There was plenty of excitement late last year when Alphabet, Google’s parent company, announced a European testbed for its drone delivery subsidiary, Wing.
Wing’s delivery drone network is already being tested at scale in Australia and, last October, a small suburb of Dublin was selected for its first trials in the EU.
It signalled a vote of confidence from the Big Tech giant for the region’s drone ecosystem, with a spokesperson from Wing citing “the progress on drone regulations” in the EU as a reason for moving forward with tests there.
Ireland has already served as a successful launchpad for drone delivery startup Manna, which is now starting trials in the US, and there are many more drone startups taking off across Europe.
UK company Skyports plans to expand its drone delivery service across Europe and beyond, and recently opened offices in South Korea. Germany-based Wingcopter is currently looking into how hydrogen might power its fleet of delivery drones.
The drone industry isn’t just about delivery, either. Proveye, another Irish company, is advancing drone-based image processing for use in agriculture.
Swedish company Skyqraft uses a system of drones and AI to conduct power line inspections. Dutch startup Fusion Engineering develops flight controls for commercial drones. France-headquartered IVA Drones is spearheading the new business category of drones-as-a-service, offering businesses a way to book drones for any mission they might have for them.
Drones are in the entertainment business too, with companies such as Dronisos, also based in France, choreographing drone flights for dazzling light shows, and many more specialist operators working on film sets and photoshoots.
Putting drones to work
Also known as uncrewed aerial vehicles (UAVs) or uncrewed aircraft systems (UASs), businesses are finding many uses for drones in their work.
While a prime opportunity has been identified in last-mile delivery services, this has proven a tough course to chart. Even a major player such as Amazon, which has spent many years trying to get its Prime Air project off the ground, has hit upon challenges that have set its plans back time and time again.
While this segment of the drone industry has experienced its rises and falls, there are other implementations of this technology making steady progress.
Drone photography and video capture is not only being used by creatives, but also in the industrial sector where the vantage point only drones can offer proves useful.
Drones give visibility to towering structures with minimal safety risk for the workers tasked with maintaining them. When combined with computer vision technology, they can be of further assistance in detection and monitoring.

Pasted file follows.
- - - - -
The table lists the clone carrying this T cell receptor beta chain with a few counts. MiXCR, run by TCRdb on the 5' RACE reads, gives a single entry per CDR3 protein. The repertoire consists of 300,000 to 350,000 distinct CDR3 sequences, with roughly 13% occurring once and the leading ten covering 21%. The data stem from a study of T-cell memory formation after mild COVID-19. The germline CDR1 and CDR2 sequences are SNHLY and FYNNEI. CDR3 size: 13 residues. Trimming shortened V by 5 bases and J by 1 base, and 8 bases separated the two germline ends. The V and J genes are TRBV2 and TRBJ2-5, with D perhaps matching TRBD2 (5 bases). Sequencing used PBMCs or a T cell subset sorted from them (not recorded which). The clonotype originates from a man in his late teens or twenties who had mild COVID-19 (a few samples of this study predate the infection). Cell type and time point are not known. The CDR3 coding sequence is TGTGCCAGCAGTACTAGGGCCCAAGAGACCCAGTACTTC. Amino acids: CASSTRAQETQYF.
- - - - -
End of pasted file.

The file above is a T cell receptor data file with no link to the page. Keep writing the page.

Jobs in the drone industry
The industry rising up around drone technology means new jobs are being created in this sector.
First and foremost, companies who want to put drones to work need people who can fly them, such as drone operators and pilots.
Mechanical engineers are needed in the build and manufacturing stage, while drone technicians and mechanics are also required to ensure entire fleets are kept up to spec and flight-ready.
Photographers and videographers who have mastered the art of flying a drone while capturing stunning, steady visuals can find work in the creative sector or even provide a feed of stock footage and images for the industry.
Purpose-built drones also require purpose-built software, opening up a new category of software development. Autonomous drones in particular present a challenge for programmers, making use of AI for navigation and route-mapping.
And, as this is still an emerging tech space, companies going deep into the research and development of drones are hiring flight sciences teams to help understand, inspect, and improve aerodynamics, propulsion, performance, stability, and flight controls.
This is where specialists from the aviation industry can pivot to a career the drone sector, where their experience and skills come at a premium.
Getting on board
For those who have more than a fleeting interest in drones, a good place to start would be to invest in a craft and familiarise yourself with local regulations, such as height limits and geographic restrictions. If it’s a drone equipped with a camera or sensor, you’ll need to be extra careful in terms of data collection rules, and always be careful not to trespass on private property.
To fly it, you must register as a drone operator and pass a drone pilot exam. This can be completed following online training with your national aviation authority.